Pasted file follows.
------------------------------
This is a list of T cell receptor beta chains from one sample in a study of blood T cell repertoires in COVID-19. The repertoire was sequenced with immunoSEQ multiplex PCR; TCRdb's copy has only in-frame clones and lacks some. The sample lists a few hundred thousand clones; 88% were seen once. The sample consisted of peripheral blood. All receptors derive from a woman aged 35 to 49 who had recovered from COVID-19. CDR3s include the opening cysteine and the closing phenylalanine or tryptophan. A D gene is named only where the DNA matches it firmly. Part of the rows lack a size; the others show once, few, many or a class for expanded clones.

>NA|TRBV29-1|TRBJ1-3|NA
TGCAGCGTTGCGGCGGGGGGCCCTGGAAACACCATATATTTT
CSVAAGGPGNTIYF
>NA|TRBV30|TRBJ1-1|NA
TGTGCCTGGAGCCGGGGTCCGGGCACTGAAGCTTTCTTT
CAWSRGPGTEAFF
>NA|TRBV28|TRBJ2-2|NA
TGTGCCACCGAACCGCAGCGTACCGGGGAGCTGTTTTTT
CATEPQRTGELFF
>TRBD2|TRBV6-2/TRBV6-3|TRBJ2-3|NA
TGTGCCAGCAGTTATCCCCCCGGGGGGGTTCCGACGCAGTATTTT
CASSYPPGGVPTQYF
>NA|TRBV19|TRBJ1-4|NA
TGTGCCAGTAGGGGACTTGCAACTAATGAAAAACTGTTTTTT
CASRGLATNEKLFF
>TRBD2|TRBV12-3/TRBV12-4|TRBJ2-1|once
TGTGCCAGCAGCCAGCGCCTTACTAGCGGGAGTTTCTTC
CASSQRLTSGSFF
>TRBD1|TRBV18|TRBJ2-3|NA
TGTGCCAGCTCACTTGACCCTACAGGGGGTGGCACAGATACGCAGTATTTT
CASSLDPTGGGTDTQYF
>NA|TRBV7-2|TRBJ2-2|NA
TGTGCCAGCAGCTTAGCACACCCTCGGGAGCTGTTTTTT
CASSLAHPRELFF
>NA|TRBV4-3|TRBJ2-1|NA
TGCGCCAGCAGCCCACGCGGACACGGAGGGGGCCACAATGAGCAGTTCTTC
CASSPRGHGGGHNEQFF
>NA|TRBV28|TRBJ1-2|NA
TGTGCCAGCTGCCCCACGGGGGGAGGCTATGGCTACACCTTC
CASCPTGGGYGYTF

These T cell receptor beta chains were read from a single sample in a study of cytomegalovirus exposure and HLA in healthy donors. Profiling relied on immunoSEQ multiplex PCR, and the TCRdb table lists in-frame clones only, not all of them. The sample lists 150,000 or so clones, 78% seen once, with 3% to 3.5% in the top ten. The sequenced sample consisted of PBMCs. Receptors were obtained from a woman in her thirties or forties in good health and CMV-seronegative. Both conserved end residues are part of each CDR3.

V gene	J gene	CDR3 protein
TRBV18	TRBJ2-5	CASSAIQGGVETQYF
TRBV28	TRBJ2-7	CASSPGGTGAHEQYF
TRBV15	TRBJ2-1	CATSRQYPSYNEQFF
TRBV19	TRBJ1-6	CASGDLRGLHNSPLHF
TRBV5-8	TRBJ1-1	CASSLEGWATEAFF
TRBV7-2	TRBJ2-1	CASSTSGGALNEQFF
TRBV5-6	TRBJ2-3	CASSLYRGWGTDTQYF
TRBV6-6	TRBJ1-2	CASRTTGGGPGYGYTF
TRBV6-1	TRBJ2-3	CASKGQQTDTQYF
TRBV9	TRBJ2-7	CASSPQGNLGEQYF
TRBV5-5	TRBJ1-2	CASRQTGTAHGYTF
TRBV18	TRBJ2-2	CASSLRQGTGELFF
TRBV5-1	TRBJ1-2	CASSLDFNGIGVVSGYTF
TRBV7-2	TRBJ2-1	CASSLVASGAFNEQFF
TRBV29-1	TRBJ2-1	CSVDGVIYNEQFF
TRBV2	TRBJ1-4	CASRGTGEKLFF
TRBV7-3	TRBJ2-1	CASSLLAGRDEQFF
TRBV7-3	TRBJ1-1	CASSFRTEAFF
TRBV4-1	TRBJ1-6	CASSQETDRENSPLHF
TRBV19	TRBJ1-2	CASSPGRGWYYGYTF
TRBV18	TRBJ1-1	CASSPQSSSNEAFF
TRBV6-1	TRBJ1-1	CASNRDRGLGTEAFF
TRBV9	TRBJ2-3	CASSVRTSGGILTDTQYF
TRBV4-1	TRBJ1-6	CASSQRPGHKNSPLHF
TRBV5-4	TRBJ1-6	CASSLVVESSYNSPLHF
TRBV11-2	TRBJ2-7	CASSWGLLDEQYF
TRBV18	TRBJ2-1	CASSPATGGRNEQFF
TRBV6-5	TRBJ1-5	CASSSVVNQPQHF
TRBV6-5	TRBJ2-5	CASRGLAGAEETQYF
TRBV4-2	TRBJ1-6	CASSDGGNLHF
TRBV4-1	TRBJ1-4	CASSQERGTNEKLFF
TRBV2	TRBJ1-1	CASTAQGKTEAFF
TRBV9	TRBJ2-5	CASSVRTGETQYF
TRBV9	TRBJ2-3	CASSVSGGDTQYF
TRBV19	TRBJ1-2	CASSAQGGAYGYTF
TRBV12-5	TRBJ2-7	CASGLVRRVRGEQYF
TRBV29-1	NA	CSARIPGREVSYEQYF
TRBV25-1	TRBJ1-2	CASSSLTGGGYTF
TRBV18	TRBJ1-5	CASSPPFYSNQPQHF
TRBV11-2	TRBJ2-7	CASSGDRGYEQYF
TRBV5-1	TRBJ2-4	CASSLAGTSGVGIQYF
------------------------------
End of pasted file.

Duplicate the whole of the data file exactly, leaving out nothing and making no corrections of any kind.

This is a list of T cell receptor beta chains from one sample in a study of blood T cell repertoires in COVID-19. The repertoire was sequenced with immunoSEQ multiplex PCR; TCRdb's copy has only in-frame clones and lacks some. The sample lists a few hundred thousand clones; 88% were seen once. The sample consisted of peripheral blood. All receptors derive from a woman aged 35 to 49 who had recovered from COVID-19. CDR3s include the opening cysteine and the closing phenylalanine or tryptophan. A D gene is named only where the DNA matches it firmly. Part of the rows lack a size; the others show once, few, many or a class for expanded clones.

>NA|TRBV29-1|TRBJ1-3|NA
TGCAGCGTTGCGGCGGGGGGCCCTGGAAACACCATATATTTT
CSVAAGGPGNTIYF
>NA|TRBV30|TRBJ1-1|NA
TGTGCCTGGAGCCGGGGTCCGGGCACTGAAGCTTTCTTT
CAWSRGPGTEAFF
>NA|TRBV28|TRBJ2-2|NA
TGTGCCACCGAACCGCAGCGTACCGGGGAGCTGTTTTTT
CATEPQRTGELFF
>TRBD2|TRBV6-2/TRBV6-3|TRBJ2-3|NA
TGTGCCAGCAGTTATCCCCCCGGGGGGGTTCCGACGCAGTATTTT
CASSYPPGGVPTQYF
>NA|TRBV19|TRBJ1-4|NA
TGTGCCAGTAGGGGACTTGCAACTAATGAAAAACTGTTTTTT
CASRGLATNEKLFF
>TRBD2|TRBV12-3/TRBV12-4|TRBJ2-1|once
TGTGCCAGCAGCCAGCGCCTTACTAGCGGGAGTTTCTTC
CASSQRLTSGSFF
>TRBD1|TRBV18|TRBJ2-3|NA
TGTGCCAGCTCACTTGACCCTACAGGGGGTGGCACAGATACGCAGTATTTT
CASSLDPTGGGTDTQYF
>NA|TRBV7-2|TRBJ2-2|NA
TGTGCCAGCAGCTTAGCACACCCTCGGGAGCTGTTTTTT
CASSLAHPRELFF
>NA|TRBV4-3|TRBJ2-1|NA
TGCGCCAGCAGCCCACGCGGACACGGAGGGGGCCACAATGAGCAGTTCTTC
CASSPRGHGGGHNEQFF
>NA|TRBV28|TRBJ1-2|NA
TGTGCCAGCTGCCCCACGGGGGGAGGCTATGGCTACACCTTC
CASCPTGGGYGYTF

These T cell receptor beta chains were read from a single sample in a study of cytomegalovirus exposure and HLA in healthy donors. Profiling relied on immunoSEQ multiplex PCR, and the TCRdb table lists in-frame clones only, not all of them. The sample lists 150,000 or so clones, 78% seen once, with 3% to 3.5% in the top ten. The sequenced sample consisted of PBMCs. Receptors were obtained from a woman in her thirties or forties in good health and CMV-seronegative. Both conserved end residues are part of each CDR3.

V gene	J gene	CDR3 protein
TRBV18	TRBJ2-5	CASSAIQGGVETQYF
TRBV28	TRBJ2-7	CASSPGGTGAHEQYF
TRBV15	TRBJ2-1	CATSRQYPSYNEQFF
TRBV19	TRBJ1-6	CASGDLRGLHNSPLHF
TRBV5-8	TRBJ1-1	CASSLEGWATEAFF
TRBV7-2	TRBJ2-1	CASSTSGGALNEQFF
TRBV5-6	TRBJ2-3	CASSLYRGWGTDTQYF
TRBV6-6	TRBJ1-2	CASRTTGGGPGYGYTF
TRBV6-1	TRBJ2-3	CASKGQQTDTQYF
TRBV9	TRBJ2-7	CASSPQGNLGEQYF
TRBV5-5	TRBJ1-2	CASRQTGTAHGYTF
TRBV18	TRBJ2-2	CASSLRQGTGELFF
TRBV5-1	TRBJ1-2	CASSLDFNGIGVVSGYTF
TRBV7-2	TRBJ2-1	CASSLVASGAFNEQFF
TRBV29-1	TRBJ2-1	CSVDGVIYNEQFF
TRBV2	TRBJ1-4	CASRGTGEKLFF
TRBV7-3	TRBJ2-1	CASSLLAGRDEQFF
TRBV7-3	TRBJ1-1	CASSFRTEAFF
TRBV4-1	TRBJ1-6	CASSQETDRENSPLHF
TRBV19	TRBJ1-2	CASSPGRGWYYGYTF
TRBV18	TRBJ1-1	CASSPQSSSNEAFF
TRBV6-1	TRBJ1-1	CASNRDRGLGTEAFF
TRBV9	TRBJ2-3	CASSVRTSGGILTDTQYF
TRBV4-1	TRBJ1-6	CASSQRPGHKNSPLHF
TRBV5-4	TRBJ1-6	CASSLVVESSYNSPLHF
TRBV11-2	TRBJ2-7	CASSWGLLDEQYF
TRBV18	TRBJ2-1	CASSPATGGRNEQFF
TRBV6-5	TRBJ1-5	CASSSVVNQPQHF
TRBV6-5	TRBJ2-5	CASRGLAGAEETQYF
TRBV4-2	TRBJ1-6	CASSDGGNLHF
TRBV4-1	TRBJ1-4	CASSQERGTNEKLFF
TRBV2	TRBJ1-1	CASTAQGKTEAFF
TRBV9	TRBJ2-5	CASSVRTGETQYF
TRBV9	TRBJ2-3	CASSVSGGDTQYF
TRBV19	TRBJ1-2	CASSAQGGAYGYTF
TRBV12-5	TRBJ2-7	CASGLVRRVRGEQYF
TRBV29-1	NA	CSARIPGREVSYEQYF
TRBV25-1	TRBJ1-2	CASSSLTGGGYTF
TRBV18	TRBJ1-5	CASSPPFYSNQPQHF
TRBV11-2	TRBJ2-7	CASSGDRGYEQYF
TRBV5-1	TRBJ2-4	CASSLAGTSGVGIQYF